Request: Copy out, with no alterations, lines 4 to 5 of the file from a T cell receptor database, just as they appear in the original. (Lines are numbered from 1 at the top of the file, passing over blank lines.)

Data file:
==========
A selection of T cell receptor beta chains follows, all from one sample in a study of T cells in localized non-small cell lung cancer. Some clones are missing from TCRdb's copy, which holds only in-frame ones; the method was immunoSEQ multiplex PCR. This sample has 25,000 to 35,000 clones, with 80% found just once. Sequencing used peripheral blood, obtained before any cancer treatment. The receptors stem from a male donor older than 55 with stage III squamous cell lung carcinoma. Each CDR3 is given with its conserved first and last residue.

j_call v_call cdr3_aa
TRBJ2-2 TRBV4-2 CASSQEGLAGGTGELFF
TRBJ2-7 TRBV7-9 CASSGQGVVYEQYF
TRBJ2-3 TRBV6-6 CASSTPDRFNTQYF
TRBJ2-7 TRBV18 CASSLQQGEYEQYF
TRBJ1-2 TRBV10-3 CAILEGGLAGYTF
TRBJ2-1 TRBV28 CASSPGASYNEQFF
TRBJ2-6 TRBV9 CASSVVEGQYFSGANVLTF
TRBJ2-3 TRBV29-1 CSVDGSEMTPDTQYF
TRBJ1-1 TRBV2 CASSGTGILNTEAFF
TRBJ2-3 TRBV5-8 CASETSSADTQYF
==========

TRBJ2-7 TRBV7-9 CASSGQGVVYEQYF
TRBJ2-3 TRBV6-6 CASSTPDRFNTQYF